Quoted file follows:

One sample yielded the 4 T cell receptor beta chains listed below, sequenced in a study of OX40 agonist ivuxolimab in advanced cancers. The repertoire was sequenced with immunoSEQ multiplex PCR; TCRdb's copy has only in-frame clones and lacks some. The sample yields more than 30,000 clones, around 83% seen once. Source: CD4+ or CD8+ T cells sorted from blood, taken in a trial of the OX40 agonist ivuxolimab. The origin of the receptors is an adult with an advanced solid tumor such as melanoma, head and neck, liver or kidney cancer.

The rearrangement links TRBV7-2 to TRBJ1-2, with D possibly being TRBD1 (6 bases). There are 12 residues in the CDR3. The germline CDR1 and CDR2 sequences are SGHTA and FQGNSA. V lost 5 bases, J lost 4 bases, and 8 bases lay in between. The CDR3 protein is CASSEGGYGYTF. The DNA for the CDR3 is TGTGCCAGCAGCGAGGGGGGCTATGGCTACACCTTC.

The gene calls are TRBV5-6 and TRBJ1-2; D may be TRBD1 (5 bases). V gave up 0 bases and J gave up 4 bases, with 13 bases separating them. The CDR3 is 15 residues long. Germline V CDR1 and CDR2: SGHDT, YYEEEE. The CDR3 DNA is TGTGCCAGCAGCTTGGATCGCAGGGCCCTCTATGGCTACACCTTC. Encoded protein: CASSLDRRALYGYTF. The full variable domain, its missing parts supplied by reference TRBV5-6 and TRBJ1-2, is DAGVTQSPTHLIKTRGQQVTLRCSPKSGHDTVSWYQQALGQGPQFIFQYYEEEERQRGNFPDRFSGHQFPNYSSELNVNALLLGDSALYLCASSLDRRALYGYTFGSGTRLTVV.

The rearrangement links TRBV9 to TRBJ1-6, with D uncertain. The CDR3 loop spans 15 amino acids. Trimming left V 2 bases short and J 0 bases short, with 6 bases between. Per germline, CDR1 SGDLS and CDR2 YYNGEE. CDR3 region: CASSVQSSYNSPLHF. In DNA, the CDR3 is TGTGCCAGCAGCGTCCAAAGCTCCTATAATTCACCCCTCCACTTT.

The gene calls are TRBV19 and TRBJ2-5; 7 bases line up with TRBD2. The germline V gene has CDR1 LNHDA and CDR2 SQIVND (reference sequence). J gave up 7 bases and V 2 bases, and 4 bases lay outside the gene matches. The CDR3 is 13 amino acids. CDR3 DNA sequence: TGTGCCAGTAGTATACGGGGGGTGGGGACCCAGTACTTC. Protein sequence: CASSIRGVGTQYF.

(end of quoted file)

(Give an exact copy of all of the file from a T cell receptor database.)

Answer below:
One sample yielded the 4 T cell receptor beta chains listed below, sequenced in a study of OX40 agonist ivuxolimab in advanced cancers. The repertoire was sequenced with immunoSEQ multiplex PCR; TCRdb's copy has only in-frame clones and lacks some. The sample yields more than 30,000 clones, around 83% seen once. Source: CD4+ or CD8+ T cells sorted from blood, taken in a trial of the OX40 agonist ivuxolimab. The origin of the receptors is an adult with an advanced solid tumor such as melanoma, head and neck, liver or kidney cancer.

The rearrangement links TRBV7-2 to TRBJ1-2, with D possibly being TRBD1 (6 bases). There are 12 residues in the CDR3. The germline CDR1 and CDR2 sequences are SGHTA and FQGNSA. V lost 5 bases, J lost 4 bases, and 8 bases lay in between. The CDR3 protein is CASSEGGYGYTF. The DNA for the CDR3 is TGTGCCAGCAGCGAGGGGGGCTATGGCTACACCTTC.

The gene calls are TRBV5-6 and TRBJ1-2; D may be TRBD1 (5 bases). V gave up 0 bases and J gave up 4 bases, with 13 bases separating them. The CDR3 is 15 residues long. Germline V CDR1 and CDR2: SGHDT, YYEEEE. The CDR3 DNA is TGTGCCAGCAGCTTGGATCGCAGGGCCCTCTATGGCTACACCTTC. Encoded protein: CASSLDRRALYGYTF. The full variable domain, its missing parts supplied by reference TRBV5-6 and TRBJ1-2, is DAGVTQSPTHLIKTRGQQVTLRCSPKSGHDTVSWYQQALGQGPQFIFQYYEEEERQRGNFPDRFSGHQFPNYSSELNVNALLLGDSALYLCASSLDRRALYGYTFGSGTRLTVV.

The rearrangement links TRBV9 to TRBJ1-6, with D uncertain. The CDR3 loop spans 15 amino acids. Trimming left V 2 bases short and J 0 bases short, with 6 bases between. Per germline, CDR1 SGDLS and CDR2 YYNGEE. CDR3 region: CASSVQSSYNSPLHF. In DNA, the CDR3 is TGTGCCAGCAGCGTCCAAAGCTCCTATAATTCACCCCTCCACTTT.

The gene calls are TRBV19 and TRBJ2-5; 7 bases line up with TRBD2. The germline V gene has CDR1 LNHDA and CDR2 SQIVND (reference sequence). J gave up 7 bases and V 2 bases, and 4 bases lay outside the gene matches. The CDR3 is 13 amino acids. CDR3 DNA sequence: TGTGCCAGTAGTATACGGGGGGTGGGGACCCAGTACTTC. Protein sequence: CASSIRGVGTQYF.